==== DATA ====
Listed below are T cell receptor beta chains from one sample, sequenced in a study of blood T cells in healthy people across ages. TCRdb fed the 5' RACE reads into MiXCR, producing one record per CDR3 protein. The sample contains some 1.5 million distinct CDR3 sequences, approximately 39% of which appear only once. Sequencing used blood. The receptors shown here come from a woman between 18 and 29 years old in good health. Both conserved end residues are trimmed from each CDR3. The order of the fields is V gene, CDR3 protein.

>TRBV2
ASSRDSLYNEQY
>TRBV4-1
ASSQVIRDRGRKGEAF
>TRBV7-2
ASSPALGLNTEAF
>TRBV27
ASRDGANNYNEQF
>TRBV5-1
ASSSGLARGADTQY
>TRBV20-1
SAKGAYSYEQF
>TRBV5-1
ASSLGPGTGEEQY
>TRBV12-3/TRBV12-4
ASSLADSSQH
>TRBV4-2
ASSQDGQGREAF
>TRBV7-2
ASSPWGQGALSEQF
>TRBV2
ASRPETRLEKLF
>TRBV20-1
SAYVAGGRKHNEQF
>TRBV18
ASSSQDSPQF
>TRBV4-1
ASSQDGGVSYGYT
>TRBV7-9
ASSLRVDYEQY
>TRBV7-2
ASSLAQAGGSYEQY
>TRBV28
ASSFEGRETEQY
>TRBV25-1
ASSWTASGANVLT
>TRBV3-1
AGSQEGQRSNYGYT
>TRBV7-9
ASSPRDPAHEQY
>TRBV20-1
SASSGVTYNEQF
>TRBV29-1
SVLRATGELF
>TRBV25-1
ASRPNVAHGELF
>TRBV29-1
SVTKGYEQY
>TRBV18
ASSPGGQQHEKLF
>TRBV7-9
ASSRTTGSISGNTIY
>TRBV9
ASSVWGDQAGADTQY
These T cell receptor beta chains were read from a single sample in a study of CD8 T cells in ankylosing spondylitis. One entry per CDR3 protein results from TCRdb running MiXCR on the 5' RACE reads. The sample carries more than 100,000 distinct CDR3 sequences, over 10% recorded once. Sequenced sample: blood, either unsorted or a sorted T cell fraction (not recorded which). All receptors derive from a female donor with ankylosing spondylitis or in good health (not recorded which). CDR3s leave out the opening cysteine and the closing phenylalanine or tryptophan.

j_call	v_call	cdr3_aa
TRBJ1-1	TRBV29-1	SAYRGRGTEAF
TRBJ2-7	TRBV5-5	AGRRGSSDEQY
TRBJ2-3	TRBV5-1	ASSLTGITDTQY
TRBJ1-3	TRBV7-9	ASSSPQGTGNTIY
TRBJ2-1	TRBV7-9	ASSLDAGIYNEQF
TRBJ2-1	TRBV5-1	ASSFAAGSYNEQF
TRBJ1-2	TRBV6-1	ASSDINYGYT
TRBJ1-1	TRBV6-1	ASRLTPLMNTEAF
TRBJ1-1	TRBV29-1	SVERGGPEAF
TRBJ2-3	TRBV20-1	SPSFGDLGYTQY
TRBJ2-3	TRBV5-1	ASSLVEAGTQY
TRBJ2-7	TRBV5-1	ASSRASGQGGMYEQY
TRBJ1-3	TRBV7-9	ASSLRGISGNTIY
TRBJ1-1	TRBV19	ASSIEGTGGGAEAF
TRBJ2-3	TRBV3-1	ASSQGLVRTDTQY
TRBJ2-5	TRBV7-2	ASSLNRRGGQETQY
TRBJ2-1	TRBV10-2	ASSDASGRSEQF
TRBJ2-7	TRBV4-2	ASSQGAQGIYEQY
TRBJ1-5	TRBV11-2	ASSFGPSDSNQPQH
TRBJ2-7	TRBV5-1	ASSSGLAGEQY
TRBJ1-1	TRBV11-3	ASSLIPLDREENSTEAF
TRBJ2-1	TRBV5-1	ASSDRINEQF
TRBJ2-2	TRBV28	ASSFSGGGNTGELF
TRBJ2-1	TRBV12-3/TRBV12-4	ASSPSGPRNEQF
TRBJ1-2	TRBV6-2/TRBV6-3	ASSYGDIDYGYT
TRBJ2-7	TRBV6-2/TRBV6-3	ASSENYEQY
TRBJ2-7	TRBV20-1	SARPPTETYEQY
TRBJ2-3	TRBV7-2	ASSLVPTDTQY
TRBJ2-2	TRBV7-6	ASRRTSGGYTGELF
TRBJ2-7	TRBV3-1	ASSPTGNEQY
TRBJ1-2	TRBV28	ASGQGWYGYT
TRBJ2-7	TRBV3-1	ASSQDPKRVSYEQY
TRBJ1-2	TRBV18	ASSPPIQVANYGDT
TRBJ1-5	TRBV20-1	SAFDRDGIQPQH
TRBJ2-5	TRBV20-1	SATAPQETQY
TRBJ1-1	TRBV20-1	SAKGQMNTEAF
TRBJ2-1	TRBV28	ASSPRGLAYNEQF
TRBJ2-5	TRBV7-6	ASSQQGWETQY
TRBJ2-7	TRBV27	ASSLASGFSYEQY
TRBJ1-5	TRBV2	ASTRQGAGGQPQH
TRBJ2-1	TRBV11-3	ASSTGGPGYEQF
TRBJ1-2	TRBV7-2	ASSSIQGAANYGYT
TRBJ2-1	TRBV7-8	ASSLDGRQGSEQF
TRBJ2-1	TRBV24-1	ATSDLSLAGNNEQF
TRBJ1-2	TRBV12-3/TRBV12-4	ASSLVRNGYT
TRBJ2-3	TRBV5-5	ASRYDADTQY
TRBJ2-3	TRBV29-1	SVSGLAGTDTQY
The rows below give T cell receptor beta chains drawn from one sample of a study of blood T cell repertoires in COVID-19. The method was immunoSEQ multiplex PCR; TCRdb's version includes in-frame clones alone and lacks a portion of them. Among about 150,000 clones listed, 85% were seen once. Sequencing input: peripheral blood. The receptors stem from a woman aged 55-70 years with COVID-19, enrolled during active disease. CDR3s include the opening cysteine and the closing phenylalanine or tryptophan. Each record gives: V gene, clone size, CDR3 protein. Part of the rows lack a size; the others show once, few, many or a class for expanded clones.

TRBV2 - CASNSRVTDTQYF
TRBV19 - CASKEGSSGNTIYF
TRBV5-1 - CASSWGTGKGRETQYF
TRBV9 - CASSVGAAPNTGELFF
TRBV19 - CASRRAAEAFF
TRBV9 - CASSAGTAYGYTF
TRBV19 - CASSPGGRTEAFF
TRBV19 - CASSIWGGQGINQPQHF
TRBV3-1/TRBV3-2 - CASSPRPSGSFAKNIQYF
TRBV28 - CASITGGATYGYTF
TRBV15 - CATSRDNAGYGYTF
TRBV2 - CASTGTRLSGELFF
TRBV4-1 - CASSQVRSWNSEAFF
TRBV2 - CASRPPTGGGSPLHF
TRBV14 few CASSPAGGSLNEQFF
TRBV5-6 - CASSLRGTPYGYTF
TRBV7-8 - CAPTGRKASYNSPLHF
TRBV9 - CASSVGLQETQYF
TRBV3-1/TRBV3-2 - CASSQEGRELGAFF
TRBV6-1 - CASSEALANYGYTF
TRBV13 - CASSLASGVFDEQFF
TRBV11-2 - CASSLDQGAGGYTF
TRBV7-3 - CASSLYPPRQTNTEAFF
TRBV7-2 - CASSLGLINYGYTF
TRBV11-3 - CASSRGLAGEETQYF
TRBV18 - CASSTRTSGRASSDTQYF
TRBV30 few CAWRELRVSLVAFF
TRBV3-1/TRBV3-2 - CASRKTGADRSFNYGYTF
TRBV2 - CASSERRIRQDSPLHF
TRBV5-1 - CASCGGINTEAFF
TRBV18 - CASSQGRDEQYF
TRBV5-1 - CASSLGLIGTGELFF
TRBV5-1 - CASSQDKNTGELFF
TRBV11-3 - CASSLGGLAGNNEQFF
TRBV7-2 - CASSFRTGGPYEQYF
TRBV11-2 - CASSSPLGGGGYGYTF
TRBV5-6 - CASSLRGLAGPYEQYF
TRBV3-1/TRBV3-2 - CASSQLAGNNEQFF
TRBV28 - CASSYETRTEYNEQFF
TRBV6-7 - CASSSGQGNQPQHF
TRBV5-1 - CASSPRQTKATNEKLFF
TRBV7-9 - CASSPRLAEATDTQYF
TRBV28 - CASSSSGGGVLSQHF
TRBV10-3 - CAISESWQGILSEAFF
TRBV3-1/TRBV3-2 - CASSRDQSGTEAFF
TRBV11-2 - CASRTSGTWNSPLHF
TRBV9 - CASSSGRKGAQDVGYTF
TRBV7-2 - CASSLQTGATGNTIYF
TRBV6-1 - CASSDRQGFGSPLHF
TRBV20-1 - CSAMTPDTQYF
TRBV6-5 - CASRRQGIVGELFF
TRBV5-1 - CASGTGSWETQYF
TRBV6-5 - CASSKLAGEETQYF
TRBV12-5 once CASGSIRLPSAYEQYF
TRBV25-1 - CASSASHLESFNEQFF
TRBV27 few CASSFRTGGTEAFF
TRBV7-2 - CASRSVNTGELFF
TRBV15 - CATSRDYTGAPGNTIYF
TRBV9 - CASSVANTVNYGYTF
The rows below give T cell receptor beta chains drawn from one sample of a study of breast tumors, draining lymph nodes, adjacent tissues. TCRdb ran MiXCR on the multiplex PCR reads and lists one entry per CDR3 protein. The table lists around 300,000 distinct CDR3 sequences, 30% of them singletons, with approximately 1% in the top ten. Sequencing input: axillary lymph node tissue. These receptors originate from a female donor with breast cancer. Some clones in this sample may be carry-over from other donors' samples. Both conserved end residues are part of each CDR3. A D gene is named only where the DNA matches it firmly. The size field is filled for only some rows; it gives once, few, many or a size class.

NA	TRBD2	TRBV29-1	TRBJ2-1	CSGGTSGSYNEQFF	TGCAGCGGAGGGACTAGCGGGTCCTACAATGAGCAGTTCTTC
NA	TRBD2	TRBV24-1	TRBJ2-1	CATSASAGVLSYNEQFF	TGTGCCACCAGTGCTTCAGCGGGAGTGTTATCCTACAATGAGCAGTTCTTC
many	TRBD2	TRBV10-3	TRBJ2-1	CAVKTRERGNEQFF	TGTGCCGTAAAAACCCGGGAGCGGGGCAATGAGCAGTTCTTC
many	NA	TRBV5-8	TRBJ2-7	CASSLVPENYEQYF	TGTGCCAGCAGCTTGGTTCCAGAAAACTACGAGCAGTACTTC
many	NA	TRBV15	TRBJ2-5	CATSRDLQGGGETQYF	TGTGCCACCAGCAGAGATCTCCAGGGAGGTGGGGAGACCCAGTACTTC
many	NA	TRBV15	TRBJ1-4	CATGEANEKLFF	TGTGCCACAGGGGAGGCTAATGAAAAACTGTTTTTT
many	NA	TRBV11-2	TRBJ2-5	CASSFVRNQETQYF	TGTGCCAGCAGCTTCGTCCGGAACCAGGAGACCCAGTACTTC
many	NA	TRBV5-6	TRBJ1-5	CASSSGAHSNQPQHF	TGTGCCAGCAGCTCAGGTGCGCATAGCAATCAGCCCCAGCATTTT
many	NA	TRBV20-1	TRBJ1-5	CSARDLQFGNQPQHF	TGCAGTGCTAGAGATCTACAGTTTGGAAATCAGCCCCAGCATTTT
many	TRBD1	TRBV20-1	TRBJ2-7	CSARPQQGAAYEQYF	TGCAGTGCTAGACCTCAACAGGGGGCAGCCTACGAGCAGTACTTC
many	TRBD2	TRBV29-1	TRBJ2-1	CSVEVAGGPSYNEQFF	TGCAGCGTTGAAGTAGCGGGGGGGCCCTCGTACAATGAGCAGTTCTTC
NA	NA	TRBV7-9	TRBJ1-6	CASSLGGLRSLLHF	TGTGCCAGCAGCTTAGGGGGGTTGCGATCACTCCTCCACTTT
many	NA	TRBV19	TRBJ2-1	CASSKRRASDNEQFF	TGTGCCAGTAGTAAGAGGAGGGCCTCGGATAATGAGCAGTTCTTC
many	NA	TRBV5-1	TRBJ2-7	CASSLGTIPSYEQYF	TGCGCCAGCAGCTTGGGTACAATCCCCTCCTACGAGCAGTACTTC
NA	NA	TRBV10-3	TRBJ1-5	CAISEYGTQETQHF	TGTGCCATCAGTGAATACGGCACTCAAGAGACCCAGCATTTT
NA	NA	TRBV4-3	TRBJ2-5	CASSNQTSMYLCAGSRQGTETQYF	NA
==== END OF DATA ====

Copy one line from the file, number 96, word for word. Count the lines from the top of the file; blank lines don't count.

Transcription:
TRBJ2-7	TRBV27	ASSLASGFSYEQY